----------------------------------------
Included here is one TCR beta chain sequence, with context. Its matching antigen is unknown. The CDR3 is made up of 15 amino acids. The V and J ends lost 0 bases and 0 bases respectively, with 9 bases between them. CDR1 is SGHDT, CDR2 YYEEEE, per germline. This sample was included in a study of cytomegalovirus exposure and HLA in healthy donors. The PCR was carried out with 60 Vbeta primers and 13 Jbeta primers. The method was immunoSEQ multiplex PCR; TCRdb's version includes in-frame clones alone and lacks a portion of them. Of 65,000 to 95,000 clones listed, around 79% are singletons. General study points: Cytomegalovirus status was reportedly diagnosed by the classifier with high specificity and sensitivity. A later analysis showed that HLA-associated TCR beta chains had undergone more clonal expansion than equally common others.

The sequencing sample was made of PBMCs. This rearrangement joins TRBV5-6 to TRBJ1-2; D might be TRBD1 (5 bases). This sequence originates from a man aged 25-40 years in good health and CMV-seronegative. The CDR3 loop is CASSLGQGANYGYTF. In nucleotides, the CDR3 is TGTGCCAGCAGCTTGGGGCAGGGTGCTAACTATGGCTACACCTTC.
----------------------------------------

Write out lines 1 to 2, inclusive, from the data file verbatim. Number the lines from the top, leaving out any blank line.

Included here is one TCR beta chain sequence, with context. Its matching antigen is unknown. The CDR3 is made up of 15 amino acids. The V and J ends lost 0 bases and 0 bases respectively, with 9 bases between them. CDR1 is SGHDT, CDR2 YYEEEE, per germline. This sample was included in a study of cytomegalovirus exposure and HLA in healthy donors. The PCR was carried out with 60 Vbeta primers and 13 Jbeta primers. The method was immunoSEQ multiplex PCR; TCRdb's version includes in-frame clones alone and lacks a portion of them. Of 65,000 to 95,000 clones listed, around 79% are singletons. General study points: Cytomegalovirus status was reportedly diagnosed by the classifier with high specificity and sensitivity. A later analysis showed that HLA-associated TCR beta chains had undergone more clonal expansion than equally common others.

The sequencing sample was made of PBMCs. This rearrangement joins TRBV5-6 to TRBJ1-2; D might be TRBD1 (5 bases). This sequence originates from a man aged 25-40 years in good health and CMV-seronegative. The CDR3 loop is CASSLGQGANYGYTF. In nucleotides, the CDR3 is TGTGCCAGCAGCTTGGGGCAGGGTGCTAACTATGGCTACACCTTC.